152. 152. Sugar and The Brain• Brain uses 25% of glucose that is available to body
  153. 153. Sugar and The Brain• Brain uses 25% of glucose that is available to body• If blood glucose falls too low, mood can become impatient, irritable, and aggressive
  154. 154. Sugar and The Brain• Brain uses 25% of glucose that is available to body• If blood glucose falls too low, mood can become impatient, irritable, and aggressive• Self-control requires adequate glucose in the brain
  155. 155. Sugar and The Brain• Brain uses 25% of glucose that is available to body• If blood glucose falls too low, mood can become impatient, irritable, and aggressive• Self-control requires adequate glucose in the brain• Sugar, fat, and salt activate reward circuits in the brain that override prefrontal circuits that govern higher cognitive function such as self-control
  156. 156. Insulin Resistance and Prediabetes• Prediabetes is a condition in which blood glucose levels are higher than normal but not high enough for a diagnosis of diabetes• The U.S. Department of Health and Human Services estimates that about one in four U.S. adults aged 20 years or older—or 57 million people—had prediabetes in 2007• Studies have shown that most people with prediabetes develop type 2 diabetes within 10 years, unless they lose 5 to 7 percent of their body weight—about 10 to 15 pounds for someone who weighs 200 pounds—by making changes in their diet and level of physical activity.
  157. 157. Obesity Trends* Among U.S. Adults BRFSS, 1990, 2000, 2010 (*BMI ≥30, or about 30 lbs. overweight for 5’4” person) 1990 2000 2010 No Data <10% 10%–14% 15%–19% 20%–24% 25%–29% ≥30%Source: Behavioral Risk Factor Surveillance System, CDC.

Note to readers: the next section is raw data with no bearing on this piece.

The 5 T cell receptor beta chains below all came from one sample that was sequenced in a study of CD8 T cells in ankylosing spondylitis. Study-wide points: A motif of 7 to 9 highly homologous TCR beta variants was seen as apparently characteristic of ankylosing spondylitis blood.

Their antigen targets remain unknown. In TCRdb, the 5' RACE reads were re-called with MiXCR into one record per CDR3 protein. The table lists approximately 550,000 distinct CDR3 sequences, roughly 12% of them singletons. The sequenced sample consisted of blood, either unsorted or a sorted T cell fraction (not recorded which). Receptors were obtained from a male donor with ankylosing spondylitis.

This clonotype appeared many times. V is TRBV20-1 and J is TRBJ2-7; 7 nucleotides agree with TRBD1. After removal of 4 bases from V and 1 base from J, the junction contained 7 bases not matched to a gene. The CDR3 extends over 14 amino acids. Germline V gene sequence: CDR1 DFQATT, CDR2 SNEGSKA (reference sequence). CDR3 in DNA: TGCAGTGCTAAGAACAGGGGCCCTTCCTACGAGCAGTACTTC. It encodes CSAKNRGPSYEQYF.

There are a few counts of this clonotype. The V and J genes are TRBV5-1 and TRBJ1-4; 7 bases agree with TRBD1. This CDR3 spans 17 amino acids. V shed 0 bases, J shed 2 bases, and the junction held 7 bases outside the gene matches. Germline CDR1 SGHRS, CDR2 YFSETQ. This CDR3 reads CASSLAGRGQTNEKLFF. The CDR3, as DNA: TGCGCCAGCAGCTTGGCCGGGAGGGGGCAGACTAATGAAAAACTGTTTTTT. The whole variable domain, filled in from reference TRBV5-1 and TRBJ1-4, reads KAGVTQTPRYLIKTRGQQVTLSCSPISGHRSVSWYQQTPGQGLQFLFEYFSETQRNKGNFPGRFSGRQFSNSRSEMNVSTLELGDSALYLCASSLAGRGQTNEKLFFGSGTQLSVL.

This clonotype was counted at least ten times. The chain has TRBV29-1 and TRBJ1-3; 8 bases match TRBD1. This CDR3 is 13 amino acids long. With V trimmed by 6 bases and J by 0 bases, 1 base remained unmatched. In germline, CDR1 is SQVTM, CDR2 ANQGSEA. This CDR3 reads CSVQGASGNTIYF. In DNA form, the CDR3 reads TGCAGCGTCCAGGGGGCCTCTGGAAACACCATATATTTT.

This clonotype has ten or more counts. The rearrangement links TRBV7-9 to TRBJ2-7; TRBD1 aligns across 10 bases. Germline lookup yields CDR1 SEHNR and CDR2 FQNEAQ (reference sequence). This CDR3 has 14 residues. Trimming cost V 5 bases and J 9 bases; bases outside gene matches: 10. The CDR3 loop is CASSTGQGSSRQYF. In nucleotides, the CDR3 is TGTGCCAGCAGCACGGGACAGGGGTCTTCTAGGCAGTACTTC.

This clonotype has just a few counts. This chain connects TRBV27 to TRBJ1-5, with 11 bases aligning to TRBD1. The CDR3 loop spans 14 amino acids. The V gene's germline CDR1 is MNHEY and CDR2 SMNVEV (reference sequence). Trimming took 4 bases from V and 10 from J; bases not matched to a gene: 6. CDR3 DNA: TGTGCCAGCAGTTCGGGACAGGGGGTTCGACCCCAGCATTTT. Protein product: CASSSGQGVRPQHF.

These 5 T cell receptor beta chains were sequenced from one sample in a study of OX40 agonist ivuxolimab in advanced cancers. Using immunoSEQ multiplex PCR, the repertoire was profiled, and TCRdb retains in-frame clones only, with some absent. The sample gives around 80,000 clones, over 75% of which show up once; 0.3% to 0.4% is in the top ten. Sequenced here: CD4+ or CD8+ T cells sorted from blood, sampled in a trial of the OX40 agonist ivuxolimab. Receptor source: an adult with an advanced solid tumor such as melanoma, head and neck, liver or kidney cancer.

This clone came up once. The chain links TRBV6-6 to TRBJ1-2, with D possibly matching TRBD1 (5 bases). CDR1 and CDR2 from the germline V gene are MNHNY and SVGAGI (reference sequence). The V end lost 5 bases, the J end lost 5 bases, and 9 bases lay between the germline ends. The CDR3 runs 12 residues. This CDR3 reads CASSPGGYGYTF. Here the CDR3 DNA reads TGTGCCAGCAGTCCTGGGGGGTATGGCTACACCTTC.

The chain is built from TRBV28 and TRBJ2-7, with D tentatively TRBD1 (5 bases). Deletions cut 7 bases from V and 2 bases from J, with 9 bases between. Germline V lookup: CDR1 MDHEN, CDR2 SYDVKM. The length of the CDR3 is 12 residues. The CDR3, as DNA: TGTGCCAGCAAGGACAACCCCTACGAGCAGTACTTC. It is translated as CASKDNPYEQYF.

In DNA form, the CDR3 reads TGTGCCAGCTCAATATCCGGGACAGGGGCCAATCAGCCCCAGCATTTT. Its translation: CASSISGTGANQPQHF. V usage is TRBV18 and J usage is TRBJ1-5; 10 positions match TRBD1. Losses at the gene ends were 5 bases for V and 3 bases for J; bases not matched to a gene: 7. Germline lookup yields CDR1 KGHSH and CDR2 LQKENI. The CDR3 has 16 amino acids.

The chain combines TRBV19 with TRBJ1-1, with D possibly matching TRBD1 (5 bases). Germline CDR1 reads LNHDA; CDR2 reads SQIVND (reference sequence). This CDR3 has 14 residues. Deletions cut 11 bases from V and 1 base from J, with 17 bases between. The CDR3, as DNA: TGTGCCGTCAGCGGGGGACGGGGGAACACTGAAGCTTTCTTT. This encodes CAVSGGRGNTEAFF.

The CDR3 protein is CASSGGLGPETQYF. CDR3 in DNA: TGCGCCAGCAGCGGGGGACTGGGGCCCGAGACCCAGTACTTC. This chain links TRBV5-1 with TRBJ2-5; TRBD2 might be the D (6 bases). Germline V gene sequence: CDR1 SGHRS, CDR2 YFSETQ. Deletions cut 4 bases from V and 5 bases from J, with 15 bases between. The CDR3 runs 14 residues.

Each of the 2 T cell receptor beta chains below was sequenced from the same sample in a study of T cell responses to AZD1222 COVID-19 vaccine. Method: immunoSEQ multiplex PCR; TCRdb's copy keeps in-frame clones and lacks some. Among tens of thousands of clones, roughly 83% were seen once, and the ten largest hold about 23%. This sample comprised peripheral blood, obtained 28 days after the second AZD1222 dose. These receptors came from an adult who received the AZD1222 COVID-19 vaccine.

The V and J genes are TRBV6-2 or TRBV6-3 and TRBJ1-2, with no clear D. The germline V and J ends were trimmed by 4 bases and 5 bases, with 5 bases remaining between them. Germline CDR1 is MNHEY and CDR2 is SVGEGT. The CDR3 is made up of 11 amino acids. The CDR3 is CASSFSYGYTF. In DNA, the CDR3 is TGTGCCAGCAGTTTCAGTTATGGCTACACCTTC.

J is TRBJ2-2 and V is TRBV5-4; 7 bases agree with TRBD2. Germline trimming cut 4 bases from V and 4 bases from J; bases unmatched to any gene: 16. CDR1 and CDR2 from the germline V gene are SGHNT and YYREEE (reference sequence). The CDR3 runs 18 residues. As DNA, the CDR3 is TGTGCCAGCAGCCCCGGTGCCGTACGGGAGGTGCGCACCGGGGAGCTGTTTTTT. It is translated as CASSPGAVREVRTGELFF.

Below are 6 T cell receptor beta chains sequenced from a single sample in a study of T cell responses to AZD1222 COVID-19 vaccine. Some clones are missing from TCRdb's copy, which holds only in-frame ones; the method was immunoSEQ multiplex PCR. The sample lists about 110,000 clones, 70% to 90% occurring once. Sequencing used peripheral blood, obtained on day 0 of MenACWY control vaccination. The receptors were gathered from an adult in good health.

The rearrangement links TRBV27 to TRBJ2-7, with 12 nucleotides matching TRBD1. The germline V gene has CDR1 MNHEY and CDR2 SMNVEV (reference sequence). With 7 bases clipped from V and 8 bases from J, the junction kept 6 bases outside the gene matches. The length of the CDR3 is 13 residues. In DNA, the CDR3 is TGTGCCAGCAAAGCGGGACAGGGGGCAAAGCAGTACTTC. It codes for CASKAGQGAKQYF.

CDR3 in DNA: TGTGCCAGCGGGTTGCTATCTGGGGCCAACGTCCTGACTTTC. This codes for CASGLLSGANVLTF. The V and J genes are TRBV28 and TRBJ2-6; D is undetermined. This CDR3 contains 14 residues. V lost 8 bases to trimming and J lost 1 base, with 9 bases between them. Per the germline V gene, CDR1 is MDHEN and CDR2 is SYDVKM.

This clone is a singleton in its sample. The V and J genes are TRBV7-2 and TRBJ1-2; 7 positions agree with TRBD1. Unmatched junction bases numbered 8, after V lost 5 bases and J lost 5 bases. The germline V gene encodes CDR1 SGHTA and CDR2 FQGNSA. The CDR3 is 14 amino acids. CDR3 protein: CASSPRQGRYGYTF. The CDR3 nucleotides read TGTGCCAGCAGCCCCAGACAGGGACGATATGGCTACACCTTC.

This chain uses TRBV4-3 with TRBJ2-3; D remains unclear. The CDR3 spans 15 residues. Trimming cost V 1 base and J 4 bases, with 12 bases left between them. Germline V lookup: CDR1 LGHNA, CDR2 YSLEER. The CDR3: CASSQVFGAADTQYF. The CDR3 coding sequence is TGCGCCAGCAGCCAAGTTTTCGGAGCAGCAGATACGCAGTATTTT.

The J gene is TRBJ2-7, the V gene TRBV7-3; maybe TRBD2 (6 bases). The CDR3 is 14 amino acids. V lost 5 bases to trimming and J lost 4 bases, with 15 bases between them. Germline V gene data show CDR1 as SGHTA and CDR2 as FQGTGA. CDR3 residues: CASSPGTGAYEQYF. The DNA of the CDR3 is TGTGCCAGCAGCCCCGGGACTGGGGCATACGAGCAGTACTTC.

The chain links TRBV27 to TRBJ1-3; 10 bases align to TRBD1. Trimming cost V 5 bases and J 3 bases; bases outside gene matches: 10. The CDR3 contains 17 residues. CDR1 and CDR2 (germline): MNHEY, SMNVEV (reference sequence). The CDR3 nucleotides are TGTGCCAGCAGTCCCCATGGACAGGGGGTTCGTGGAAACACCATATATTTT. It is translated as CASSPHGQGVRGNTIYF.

158. 158. Obesity Trends* Among U.S. Adults BRFSS, 1990, 2000, 2010 (*BMI ≥30, or about 30 lbs. overweight for 5’4” person) 1990 2000 2010 No Data <10% 10%–14% 15%–19% 20%–24% 25%–29% ≥30%Source: Behavioral Risk Factor Surveillance System, CDC.
  159. 159. Obesity Trends* Among U.S. Adults BRFSS, 1990, 2000, 2010 (*BMI ≥30, or about 30 lbs. overweight for 5’4” person) 1990 2000 2010 No Data <10% 10%–14% 15%–19% 20%–24% 25%–29% ≥30%Source: Behavioral Risk Factor Surveillance System, CDC.
  160. 160. Appetite Suppressants• Psychostimulants: increase DA and NE• Phentermine: primarily increases NE, but also increases 5-HT and DA• Sibutramine: NE and 5-HT reuptake inhibitor• Bupropion/naltrexone• Orlistat: reduces absorption of fats from GI tract• Natural appetite suppressants
  161. 161. Naltrexone• Opioid receptor antagonist used in treatment of alcohol dependence• Believed to reduce dopaminergic activity in reward centers of brain• Used to treat self-injurious behaviors, impulse control disorders (trichotillomania, kleptomania, compulsive gambling)• May reduce reward associated with over-eating and is key component in weight loss drug Contrave